Minneapolis mayor officially bans police from executing search warrants
The Minneapolis Police Department will be officially barred from executing all search warrants without a hit starting April 8, according to the mayor’s office.
Mayor Jacob Frey’s new policy will prohibit the MPD from seeking no-knock search warrants and responding to similar search requests from other jurisdictions, according to a statement released Tuesday by Frey’s office.
The policy is not an outright “ban” on unannounced police entries, as Frey said there are still certain urgent circumstances in which police entry to a property may be necessary.
A no-knock search warrant authorizes an officer to enter a place without knocking and without announcing their presence or purpose before entering. The practice has come under fire following high-profile police shooting deaths of people inside residences, including Breonna Taylor in Louisville in 2020 and Amir Locke in Minneapolis earlier this year.
Locke, 22, was fatally shot Feb. 2 while executing a no-knock warrant related to a murder investigation near St. Paul, Minnesota. Locke was not named on any of the search warrants as police were looking for his cousin, two other people and evidence related to this homicide investigation. Frey imposed an immediate moratorium on seeking and executing no-knock warrants after Locke’s death.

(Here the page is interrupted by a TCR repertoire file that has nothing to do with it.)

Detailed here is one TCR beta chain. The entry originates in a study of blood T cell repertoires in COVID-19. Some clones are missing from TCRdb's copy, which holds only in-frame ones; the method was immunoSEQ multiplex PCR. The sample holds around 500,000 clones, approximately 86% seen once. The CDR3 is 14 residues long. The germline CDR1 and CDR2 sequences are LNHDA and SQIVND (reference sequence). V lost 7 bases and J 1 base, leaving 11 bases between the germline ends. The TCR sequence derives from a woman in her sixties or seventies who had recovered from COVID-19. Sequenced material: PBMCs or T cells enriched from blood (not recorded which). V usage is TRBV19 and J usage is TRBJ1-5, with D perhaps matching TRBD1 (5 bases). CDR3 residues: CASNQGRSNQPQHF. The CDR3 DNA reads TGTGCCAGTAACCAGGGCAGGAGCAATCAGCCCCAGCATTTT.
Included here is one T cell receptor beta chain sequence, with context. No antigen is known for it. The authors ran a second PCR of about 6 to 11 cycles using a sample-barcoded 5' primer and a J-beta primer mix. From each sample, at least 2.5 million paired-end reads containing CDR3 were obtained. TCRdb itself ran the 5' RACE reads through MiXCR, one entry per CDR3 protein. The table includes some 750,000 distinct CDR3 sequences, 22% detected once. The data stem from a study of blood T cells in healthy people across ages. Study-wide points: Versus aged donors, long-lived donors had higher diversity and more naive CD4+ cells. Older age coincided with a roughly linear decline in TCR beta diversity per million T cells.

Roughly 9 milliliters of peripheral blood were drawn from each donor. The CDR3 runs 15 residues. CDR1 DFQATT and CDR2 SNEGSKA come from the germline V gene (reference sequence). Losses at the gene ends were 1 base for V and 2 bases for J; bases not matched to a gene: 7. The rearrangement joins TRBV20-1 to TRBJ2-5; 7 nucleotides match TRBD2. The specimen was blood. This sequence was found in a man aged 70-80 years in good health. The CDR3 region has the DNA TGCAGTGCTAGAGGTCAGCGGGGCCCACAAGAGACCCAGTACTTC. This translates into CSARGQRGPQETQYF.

The mayor’s new policy requires law enforcement officers to knock repeatedly and announce their presence and purpose before entering premises, the statement said. Officers must wait 20 seconds before entering for all warrants, and they must wait 30 seconds for warrants executed between 8 p.m. and 7 a.m.
The policy also outlines “new, safer entry tactics to be deployed when entering a home or premises” of a suspect, according to the statement. There are also additional layers of responsibility, such as the activation of mandatory body-worn cameras and the presence of a supervisor in all scheduled executions of search warrants.
The city will also create an online dashboard to track MPD forced entries.
“We accomplished what we set out to do,” Frey said in the statement announcing the new guidelines. “This policy is one of the most forward-thinking and comprehensive in the country and will help keep our residents and officers safe. I am grateful to all of our internal and external partners who provided input, feedback and guidance in the creation of this policy. Their efforts will have a lasting impact on public safety in Minneapolis.